Europe, like every other continent on the planet, is looking guardedly toward recovering from the deleterious effects of COVID-19 and the lockdown that has paralyzed economies, leading to severe recession. Governments and banks do have roles to play but cannot be expected to shoulder the entire burden of supporting especially affected businesses. How can capital markets contribute to navigating what is guaranteed to be a bumpy road back to “normal”
The Association for Financial Markets in Europe (AFME)
Interbank offered rates, the interest rates at which banks lend and borrow in the interbank market, are being replaced by risk-free rates, partly due to past rate-rigging scandals. In Europe, what is in itself a tricky conversion has been made even more complicated by the implementation of the wider EU Benchmark Regulation. Market participants must not delay in preparing to meet the transitional challenges as the deadline draws nearer.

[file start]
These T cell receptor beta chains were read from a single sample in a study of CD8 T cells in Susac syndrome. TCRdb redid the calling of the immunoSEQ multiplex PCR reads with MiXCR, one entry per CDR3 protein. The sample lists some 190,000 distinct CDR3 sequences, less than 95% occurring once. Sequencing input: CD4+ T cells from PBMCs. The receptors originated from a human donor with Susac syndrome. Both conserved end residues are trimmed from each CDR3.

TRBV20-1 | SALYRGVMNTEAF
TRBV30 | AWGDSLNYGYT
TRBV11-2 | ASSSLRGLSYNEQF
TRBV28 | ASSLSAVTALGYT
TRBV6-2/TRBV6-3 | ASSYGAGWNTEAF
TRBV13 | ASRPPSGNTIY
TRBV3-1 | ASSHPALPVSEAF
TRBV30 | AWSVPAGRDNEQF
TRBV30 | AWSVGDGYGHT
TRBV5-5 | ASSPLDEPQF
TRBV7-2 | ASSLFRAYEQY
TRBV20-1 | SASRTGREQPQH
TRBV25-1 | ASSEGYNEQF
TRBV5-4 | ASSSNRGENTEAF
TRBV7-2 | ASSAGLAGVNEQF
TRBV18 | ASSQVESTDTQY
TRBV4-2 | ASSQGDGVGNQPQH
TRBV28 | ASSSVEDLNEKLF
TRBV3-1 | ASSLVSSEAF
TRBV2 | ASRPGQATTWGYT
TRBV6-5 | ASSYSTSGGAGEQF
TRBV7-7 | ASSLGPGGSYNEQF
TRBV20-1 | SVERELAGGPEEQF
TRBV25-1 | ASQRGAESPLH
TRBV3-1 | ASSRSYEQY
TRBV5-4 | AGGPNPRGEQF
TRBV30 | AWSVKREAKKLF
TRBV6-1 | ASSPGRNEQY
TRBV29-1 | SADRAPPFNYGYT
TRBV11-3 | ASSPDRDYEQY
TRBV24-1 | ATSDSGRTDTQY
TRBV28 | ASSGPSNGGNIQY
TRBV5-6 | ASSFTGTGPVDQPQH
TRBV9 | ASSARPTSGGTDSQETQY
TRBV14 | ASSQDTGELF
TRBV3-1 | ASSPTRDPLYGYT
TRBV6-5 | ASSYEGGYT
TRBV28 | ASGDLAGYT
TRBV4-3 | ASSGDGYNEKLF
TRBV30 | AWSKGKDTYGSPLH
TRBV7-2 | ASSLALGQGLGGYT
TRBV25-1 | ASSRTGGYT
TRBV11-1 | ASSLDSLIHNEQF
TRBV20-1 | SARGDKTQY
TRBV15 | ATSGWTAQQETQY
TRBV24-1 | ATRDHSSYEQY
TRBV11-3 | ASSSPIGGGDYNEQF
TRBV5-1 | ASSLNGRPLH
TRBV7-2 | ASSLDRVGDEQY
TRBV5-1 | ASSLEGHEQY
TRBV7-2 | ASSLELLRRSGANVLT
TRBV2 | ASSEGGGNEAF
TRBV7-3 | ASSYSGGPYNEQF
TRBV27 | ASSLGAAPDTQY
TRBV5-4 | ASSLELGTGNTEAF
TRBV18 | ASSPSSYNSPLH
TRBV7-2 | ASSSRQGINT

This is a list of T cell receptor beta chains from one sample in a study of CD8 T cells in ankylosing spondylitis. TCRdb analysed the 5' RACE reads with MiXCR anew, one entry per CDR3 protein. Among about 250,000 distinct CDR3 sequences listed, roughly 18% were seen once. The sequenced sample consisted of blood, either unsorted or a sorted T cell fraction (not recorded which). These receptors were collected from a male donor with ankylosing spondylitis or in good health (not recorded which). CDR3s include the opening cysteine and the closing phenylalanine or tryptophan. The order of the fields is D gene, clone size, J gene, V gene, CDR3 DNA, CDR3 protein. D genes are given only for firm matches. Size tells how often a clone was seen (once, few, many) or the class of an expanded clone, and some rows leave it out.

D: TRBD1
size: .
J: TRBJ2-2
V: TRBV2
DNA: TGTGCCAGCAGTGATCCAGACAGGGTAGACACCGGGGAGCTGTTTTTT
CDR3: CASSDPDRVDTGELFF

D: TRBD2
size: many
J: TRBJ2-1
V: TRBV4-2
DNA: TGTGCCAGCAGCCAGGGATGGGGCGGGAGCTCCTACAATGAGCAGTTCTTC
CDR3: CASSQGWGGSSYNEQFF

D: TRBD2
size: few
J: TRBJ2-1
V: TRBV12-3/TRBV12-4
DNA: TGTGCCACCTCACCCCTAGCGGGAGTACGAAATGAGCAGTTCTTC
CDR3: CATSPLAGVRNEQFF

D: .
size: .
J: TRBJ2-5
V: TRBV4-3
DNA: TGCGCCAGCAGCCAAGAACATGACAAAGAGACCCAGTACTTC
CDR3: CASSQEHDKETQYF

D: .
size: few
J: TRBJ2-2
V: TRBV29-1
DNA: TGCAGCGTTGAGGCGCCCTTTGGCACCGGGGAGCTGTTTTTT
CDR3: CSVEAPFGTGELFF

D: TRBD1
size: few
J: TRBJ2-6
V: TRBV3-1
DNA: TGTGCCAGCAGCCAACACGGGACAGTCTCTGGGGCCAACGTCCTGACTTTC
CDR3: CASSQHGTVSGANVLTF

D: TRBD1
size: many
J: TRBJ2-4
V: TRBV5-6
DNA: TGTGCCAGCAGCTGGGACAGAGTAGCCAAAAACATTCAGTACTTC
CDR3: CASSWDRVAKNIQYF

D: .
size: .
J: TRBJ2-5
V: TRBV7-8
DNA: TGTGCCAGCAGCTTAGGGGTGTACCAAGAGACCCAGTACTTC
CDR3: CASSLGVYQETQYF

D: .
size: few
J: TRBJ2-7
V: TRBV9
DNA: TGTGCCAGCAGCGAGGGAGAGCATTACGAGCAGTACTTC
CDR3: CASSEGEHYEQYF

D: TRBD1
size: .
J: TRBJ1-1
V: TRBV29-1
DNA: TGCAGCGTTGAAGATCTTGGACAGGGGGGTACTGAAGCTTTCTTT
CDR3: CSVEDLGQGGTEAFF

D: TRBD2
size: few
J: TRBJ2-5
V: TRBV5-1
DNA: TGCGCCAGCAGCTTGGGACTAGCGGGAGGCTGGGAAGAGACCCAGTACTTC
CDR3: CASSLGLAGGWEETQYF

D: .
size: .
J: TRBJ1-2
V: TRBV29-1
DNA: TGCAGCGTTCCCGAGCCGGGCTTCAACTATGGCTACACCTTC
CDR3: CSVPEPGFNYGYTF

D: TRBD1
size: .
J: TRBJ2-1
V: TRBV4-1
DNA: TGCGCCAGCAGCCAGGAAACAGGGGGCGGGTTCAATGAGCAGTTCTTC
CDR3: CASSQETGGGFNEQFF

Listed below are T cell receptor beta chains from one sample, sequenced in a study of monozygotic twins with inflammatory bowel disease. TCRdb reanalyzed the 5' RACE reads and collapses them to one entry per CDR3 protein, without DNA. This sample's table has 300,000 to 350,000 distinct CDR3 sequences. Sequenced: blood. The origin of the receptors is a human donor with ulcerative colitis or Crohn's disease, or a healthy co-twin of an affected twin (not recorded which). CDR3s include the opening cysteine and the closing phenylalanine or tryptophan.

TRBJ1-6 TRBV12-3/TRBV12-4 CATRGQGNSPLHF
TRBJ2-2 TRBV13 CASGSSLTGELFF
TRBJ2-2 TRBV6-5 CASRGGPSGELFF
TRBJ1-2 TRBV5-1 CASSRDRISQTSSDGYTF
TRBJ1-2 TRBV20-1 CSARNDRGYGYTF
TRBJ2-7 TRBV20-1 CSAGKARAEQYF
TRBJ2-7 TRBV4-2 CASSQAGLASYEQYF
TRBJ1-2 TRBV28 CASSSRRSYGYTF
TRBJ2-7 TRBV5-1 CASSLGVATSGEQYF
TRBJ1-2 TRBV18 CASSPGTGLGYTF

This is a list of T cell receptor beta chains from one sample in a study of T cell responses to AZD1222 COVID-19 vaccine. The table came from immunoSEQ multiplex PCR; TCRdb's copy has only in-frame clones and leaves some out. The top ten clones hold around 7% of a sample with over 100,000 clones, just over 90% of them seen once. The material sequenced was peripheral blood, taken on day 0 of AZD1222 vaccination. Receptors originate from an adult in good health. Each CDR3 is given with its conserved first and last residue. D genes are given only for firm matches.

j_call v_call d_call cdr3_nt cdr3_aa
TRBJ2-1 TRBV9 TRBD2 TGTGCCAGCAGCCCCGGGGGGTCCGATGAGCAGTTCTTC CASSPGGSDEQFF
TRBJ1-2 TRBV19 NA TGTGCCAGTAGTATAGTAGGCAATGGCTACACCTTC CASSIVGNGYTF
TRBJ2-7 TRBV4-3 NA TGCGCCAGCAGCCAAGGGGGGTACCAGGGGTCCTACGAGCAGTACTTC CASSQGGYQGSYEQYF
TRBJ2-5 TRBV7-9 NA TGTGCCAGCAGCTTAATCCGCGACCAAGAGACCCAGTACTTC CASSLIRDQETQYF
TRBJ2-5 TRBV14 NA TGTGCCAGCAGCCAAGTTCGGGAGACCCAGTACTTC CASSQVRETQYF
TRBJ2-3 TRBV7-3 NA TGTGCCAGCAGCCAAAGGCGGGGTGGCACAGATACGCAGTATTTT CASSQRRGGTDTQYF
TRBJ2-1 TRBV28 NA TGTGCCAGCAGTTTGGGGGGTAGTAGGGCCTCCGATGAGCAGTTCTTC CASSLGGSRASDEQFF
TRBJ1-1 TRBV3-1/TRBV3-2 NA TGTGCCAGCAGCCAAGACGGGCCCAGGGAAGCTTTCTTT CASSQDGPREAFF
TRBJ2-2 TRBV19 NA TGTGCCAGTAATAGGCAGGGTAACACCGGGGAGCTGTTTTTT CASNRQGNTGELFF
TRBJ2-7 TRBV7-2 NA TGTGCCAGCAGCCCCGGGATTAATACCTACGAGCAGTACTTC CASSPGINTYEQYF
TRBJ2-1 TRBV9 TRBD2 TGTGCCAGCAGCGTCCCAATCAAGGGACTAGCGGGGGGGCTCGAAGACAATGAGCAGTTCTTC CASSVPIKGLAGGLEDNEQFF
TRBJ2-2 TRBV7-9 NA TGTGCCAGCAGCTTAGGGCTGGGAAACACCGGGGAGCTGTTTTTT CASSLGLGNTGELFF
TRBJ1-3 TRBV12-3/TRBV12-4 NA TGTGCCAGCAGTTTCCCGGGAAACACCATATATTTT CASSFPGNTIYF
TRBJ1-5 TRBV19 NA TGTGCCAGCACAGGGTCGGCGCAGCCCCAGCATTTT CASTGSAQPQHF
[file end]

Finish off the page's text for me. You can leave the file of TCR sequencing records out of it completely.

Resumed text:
The European Commission’s Capital Markets Union Action Plan, introduced three years ago, is intended to make capital more readily available to businesses and encourage economic and job growth within the EU. Substantial strides have been made, yet there is much more to do, especially as subsequent events such as Brexit have altered the landscape. How far has the CMU Action Plan progressed to date, and how much farther has it still to go?
Although the fine details have yet to be ironed out, there is no doubt that Brexit will have significant and long-lasting effects on financial-services institutions and businesses in the UK and the EU27. A hard-Brexit is the most jarring scenario, so what are the likely costs of a hard landing after all the negotiations are completed and the dust settles?